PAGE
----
There’s a new address to know in Tulum and it’s not on the playa: the communal, collaborative Casa Pueblo is an achingly cool gathering hub in buzzy downtown. The design is industrial-in-the-jungle, but the ambience is far from ascetic – the communal spaces are warm and welcoming, inviting you to hang out over stone-baked pizzas in the open-plan restaurant, slip into the sparkling saltwater pool when the Caribbean sun gets caliente, and meet for expertly mixed Margaritas in the rooftop bar. When you’re ready to explore, the cavernous cenotes and playa parties are in easy reach, but your home-from-home’s memory foam mattresses and buttery-soft linens will soon beckon you back.
Check-in is from 3pm and check-out is noon – both can be flexible, subject to availability.
Double rooms from $70.00, excluding tax at 16 per cent. Please note the hotel charges an additional government tax of 16% per room per night on check-in and an additional service charge of 3% per room per night on check-in.
Rates exclude breakfast; the brunch menu in the open-plan restaurant has options ranging from the healthy to the hangover busting: fresh fruit, french toast, turmeric granola, eggs made to order, juices, smoothies and organic coffee, all for under £10.
Wellness seekers will love the group yoga, pilates, guided meditation and Reiki sessions on offer. Just ask the concierge for the schedule.
At the hotel
Salt-water swimming pool, super-fast free WiFi throughout. In rooms: adaptors, air-conditioning, refillable glass water bottles and botanical bath products by Mexican apothecary brand LoreDana.
Our favourite rooms
There’s not much difference between the Queen and King rooms – both are monkishly minimalist, except when it comes to the beds, they have heavenly memory-foam mattresses and airy linens by Parachute Home.
The unheated salt-water pool is lushly landscaped and framed by wooden sunloungers and fringed yellow parasols.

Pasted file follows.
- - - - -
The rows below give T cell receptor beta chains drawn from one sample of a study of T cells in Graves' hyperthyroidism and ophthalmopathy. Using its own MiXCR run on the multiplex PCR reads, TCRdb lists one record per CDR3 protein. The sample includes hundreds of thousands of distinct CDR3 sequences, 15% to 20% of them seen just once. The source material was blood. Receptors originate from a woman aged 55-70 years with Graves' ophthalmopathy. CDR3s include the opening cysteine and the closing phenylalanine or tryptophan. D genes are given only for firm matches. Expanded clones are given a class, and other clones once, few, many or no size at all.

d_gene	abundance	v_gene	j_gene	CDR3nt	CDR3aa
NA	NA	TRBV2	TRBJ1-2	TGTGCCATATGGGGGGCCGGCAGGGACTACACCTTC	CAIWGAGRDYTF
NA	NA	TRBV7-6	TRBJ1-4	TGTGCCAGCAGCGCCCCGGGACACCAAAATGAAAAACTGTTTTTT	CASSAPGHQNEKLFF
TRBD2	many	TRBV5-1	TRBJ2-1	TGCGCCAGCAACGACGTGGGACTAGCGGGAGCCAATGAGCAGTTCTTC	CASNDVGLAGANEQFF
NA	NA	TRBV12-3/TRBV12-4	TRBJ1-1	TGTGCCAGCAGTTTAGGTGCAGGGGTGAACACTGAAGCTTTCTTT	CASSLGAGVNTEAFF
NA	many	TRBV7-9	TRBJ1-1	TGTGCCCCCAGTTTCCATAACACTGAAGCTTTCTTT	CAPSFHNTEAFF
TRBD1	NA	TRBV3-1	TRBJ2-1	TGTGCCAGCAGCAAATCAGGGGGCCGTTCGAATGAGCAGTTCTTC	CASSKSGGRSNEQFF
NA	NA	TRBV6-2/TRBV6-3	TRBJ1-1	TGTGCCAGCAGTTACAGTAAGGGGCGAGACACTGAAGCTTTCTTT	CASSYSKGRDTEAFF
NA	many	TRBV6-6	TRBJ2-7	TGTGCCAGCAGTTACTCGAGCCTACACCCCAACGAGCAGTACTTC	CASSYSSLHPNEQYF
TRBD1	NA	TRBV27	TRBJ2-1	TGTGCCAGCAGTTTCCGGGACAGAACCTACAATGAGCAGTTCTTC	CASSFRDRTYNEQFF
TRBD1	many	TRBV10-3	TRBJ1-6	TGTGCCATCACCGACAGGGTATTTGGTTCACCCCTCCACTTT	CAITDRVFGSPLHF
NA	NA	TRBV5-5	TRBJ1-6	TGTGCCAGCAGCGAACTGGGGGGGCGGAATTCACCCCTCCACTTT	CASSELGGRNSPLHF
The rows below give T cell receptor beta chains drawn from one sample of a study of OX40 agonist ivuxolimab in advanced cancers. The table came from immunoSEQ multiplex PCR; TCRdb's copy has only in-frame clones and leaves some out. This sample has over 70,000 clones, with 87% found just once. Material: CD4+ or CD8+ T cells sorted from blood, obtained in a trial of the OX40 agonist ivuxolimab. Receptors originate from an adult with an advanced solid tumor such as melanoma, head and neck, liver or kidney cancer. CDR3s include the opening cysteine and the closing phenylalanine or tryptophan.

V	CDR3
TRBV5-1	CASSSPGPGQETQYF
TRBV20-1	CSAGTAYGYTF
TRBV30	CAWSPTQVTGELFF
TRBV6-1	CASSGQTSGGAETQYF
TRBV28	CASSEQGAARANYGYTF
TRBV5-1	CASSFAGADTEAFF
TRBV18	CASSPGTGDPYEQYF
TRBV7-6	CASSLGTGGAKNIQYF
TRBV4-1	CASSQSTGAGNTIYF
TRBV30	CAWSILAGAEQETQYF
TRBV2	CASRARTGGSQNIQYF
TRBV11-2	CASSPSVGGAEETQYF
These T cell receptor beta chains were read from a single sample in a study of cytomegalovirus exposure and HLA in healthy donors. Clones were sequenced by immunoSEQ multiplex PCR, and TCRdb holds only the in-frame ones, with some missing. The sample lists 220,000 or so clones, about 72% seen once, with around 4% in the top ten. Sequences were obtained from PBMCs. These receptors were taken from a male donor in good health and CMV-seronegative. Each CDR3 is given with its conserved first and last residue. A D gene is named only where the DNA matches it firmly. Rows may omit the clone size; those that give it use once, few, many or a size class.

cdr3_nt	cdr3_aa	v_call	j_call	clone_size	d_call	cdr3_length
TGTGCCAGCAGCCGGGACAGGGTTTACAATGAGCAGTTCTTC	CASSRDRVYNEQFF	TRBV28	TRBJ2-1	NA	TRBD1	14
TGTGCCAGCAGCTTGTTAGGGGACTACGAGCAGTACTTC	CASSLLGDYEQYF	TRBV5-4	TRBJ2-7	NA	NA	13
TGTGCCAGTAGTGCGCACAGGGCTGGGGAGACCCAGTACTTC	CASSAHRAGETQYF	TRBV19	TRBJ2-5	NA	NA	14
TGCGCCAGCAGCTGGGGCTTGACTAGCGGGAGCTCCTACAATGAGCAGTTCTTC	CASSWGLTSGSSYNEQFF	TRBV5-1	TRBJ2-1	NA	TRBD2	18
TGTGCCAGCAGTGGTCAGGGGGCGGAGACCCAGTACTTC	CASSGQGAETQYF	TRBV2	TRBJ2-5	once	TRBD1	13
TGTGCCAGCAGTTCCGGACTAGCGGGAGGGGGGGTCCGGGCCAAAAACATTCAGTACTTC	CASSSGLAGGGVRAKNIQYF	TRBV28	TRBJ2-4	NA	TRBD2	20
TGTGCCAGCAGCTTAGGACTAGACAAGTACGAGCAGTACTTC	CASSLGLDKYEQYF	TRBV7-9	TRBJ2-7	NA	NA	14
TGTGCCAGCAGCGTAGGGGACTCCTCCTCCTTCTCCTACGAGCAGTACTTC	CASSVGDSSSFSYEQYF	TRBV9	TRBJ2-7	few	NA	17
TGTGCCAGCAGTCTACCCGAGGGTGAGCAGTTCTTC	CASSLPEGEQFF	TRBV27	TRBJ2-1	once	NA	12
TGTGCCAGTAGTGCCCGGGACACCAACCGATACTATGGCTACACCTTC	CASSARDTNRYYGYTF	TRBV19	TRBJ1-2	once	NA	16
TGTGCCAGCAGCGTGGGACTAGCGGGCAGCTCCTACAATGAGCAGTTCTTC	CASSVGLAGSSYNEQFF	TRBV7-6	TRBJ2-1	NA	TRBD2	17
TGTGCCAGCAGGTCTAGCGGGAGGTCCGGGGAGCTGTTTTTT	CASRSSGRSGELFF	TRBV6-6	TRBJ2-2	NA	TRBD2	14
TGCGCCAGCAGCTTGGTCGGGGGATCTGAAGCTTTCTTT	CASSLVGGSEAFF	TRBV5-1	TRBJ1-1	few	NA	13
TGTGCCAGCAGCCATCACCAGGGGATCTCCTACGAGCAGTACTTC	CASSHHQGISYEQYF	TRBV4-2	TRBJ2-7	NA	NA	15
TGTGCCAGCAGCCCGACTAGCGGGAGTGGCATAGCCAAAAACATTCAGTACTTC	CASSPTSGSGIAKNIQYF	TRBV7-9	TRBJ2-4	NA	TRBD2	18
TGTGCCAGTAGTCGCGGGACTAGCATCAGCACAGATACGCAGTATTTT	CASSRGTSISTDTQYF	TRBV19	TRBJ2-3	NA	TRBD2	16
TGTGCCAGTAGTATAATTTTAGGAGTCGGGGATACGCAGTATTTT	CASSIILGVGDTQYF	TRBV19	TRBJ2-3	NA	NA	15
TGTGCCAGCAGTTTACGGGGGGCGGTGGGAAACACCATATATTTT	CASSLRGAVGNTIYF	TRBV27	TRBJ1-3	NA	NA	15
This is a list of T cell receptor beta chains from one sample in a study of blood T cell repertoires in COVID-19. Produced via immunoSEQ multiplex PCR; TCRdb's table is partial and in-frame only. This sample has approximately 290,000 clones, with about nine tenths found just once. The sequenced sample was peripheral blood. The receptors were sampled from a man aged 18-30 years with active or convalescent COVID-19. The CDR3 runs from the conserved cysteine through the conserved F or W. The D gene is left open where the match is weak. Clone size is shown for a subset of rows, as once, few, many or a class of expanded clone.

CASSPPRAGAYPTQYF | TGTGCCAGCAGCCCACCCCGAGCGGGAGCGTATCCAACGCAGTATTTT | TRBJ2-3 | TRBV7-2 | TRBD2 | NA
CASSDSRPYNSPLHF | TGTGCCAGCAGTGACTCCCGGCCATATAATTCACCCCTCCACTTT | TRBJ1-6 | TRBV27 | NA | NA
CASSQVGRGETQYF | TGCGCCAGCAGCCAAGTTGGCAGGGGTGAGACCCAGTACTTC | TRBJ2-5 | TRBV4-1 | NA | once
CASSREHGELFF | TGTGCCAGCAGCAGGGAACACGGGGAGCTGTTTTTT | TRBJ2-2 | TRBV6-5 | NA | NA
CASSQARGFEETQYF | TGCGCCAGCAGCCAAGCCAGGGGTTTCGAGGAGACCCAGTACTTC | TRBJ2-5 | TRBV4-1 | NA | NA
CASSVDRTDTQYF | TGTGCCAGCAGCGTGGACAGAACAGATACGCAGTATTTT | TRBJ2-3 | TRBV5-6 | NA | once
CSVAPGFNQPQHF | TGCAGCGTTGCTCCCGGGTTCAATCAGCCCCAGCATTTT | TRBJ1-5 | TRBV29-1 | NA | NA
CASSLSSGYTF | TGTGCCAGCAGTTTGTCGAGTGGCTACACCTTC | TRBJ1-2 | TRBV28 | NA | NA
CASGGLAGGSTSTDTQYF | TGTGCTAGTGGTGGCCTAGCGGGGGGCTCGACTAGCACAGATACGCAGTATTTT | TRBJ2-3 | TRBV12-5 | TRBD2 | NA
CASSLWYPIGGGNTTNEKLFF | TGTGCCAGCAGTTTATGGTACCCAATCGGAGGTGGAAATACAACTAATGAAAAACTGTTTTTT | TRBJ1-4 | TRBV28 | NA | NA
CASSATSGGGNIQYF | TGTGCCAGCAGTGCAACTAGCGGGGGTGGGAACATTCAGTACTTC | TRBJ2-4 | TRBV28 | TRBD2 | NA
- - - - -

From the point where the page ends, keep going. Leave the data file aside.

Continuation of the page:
Make sure you download Shazam before you go – Tulum gives good tunes.
It’s all communal seating in the restaurant. For backyard barbeque vibes, grab a table on the patio.
We’d go grown-up gap year: salty hair, conversation-starting jewellery and your most artfully ripped t-shirt.
The restaurant is an all-day, open-air, communal affair on the ground floor where brunch rolls into lunch rolls into dinner. In the mornings there’s strong, organic coffee, home-made banana bread, turmeric granola, avocado toast, juices and smoothies. The lunch and dinner menu is Mediterranean inspired and uses local and seasonal ingredients. We loved the rustic Neapolitan pizzas, which pair perfectly with crisp rosé.
The rooftop cocktail bar makes mean Mezcal Mules and Margaritas and owner Derek Klein’s playlists are famously the best in town. From 5pm, there’s food, too, like bruschetta and guacamole.
Casa Pueblo is in Tulum’s trendy downtown, perfectly poised for inland exploration of the jungles and cenotes, but the beach is in easy reach, too.
The nearest airport is Cancun, a 90-minute drive from the hotel. The hotel can organise transfers – an SUV (which seats up to three people) is $130 one way or $230 round-trip, a Suburban (which seats between four and six people) is $160 one way or $320 round trip.
Most guests explore town on foot or by bicycle and the hotel can easily arrange taxis or drivers to take you further afield. If you do decide to brave the roads, the hotel can direct you to the closest public parking spots in town.